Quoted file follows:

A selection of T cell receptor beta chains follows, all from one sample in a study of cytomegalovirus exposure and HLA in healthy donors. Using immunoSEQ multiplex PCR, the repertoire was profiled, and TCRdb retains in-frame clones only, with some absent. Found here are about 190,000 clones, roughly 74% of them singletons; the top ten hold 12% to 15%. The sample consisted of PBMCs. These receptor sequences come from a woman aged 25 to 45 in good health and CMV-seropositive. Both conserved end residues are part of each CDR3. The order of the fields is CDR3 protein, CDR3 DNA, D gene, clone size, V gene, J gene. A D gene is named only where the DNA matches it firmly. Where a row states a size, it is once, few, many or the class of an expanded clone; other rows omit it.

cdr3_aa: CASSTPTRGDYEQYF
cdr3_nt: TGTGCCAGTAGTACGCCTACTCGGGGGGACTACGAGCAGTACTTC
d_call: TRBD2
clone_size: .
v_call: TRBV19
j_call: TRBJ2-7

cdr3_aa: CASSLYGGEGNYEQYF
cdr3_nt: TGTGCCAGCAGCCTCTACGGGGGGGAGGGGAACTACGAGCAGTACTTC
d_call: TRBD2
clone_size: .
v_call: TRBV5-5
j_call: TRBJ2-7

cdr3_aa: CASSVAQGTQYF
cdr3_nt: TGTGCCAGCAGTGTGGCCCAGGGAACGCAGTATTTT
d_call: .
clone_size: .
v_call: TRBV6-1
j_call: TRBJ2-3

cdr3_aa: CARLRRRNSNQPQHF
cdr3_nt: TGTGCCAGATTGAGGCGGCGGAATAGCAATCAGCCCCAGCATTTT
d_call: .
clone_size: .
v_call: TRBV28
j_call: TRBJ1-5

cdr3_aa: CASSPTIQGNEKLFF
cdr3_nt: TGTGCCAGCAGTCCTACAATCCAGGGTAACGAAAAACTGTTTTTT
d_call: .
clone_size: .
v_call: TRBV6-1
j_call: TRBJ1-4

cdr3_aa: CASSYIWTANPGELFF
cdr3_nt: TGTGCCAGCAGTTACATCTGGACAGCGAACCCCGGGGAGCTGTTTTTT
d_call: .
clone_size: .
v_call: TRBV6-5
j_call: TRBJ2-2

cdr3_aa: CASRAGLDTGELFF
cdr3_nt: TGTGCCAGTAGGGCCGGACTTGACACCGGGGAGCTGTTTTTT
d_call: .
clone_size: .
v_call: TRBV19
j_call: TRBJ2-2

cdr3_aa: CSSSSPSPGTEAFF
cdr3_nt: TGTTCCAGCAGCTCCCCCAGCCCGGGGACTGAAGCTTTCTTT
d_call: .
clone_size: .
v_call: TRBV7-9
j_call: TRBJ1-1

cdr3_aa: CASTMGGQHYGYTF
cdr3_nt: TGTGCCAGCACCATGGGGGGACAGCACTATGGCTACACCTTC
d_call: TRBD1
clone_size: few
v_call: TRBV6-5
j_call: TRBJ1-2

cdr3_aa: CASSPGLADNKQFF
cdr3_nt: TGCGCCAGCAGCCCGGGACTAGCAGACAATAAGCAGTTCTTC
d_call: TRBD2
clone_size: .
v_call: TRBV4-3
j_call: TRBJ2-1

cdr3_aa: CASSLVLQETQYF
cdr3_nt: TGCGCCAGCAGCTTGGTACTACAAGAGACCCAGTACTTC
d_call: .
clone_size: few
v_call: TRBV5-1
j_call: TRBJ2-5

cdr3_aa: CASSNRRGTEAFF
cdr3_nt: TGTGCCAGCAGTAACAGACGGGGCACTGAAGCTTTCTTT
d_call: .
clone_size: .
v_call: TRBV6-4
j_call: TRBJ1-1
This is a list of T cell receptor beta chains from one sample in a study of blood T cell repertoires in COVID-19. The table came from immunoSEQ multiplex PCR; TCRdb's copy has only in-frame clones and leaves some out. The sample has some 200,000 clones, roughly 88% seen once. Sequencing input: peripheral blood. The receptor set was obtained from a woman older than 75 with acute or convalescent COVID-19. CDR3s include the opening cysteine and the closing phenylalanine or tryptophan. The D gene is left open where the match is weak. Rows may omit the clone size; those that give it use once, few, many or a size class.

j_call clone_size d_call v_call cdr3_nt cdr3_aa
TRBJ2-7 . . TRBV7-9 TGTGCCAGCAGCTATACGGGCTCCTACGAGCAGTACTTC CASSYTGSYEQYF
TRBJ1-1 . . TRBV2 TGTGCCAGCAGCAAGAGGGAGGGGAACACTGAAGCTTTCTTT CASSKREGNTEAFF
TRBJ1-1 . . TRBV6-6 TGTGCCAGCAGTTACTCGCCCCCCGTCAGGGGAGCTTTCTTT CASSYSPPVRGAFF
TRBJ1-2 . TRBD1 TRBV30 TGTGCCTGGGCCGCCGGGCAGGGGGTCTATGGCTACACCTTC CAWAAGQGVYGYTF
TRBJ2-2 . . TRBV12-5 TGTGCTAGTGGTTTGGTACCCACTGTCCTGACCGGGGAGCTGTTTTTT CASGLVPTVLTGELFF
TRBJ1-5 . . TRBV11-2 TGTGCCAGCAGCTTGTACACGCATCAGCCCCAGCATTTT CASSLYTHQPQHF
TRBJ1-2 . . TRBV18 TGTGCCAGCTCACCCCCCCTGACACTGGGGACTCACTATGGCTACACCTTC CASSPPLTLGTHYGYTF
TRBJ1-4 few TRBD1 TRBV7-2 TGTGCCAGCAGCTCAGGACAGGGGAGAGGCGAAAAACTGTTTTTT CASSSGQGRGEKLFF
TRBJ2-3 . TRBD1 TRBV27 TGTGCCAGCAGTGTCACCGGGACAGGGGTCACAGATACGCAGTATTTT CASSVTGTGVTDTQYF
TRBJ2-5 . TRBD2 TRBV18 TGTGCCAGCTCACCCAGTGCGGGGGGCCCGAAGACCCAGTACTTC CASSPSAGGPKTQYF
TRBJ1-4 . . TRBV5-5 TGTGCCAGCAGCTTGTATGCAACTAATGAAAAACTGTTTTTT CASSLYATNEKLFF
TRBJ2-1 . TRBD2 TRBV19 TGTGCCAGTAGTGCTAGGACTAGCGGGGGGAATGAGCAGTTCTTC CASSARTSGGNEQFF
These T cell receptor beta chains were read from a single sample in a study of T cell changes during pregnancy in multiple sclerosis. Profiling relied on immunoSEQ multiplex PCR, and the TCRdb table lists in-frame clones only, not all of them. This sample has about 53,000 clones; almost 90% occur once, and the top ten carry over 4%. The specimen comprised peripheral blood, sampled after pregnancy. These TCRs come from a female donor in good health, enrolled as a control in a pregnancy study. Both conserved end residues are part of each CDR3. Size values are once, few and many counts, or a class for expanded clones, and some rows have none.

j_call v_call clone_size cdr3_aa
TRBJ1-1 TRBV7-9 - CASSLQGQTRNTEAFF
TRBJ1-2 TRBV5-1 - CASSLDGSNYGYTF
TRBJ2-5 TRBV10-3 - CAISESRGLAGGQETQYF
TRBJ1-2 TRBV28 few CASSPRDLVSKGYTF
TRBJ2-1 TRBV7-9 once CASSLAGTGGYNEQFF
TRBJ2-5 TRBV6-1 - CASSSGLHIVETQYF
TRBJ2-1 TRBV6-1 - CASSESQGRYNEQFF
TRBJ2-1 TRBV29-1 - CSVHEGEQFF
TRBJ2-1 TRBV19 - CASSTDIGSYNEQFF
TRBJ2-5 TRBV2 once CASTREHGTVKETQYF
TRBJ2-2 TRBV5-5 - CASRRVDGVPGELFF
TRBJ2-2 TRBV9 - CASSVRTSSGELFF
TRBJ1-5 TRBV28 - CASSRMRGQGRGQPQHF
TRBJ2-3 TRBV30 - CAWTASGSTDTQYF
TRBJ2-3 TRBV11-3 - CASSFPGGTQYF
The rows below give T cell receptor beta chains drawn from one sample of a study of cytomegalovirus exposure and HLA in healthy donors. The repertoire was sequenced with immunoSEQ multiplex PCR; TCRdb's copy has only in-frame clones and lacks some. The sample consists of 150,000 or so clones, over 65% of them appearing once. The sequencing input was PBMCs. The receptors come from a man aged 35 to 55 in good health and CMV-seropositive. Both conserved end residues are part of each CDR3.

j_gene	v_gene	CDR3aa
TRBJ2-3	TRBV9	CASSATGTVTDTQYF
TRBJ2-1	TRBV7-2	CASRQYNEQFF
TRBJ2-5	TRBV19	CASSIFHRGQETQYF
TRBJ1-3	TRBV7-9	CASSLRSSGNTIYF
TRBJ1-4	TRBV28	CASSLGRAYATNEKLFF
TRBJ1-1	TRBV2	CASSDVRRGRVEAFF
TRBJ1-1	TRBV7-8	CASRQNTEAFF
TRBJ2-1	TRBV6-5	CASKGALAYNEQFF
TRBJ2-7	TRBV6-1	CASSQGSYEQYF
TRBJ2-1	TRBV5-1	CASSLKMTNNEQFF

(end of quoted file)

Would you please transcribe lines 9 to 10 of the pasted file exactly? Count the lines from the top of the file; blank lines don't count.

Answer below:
cdr3_nt: TGTGCCAGCAGCCTCTACGGGGGGGAGGGGAACTACGAGCAGTACTTC
d_call: TRBD2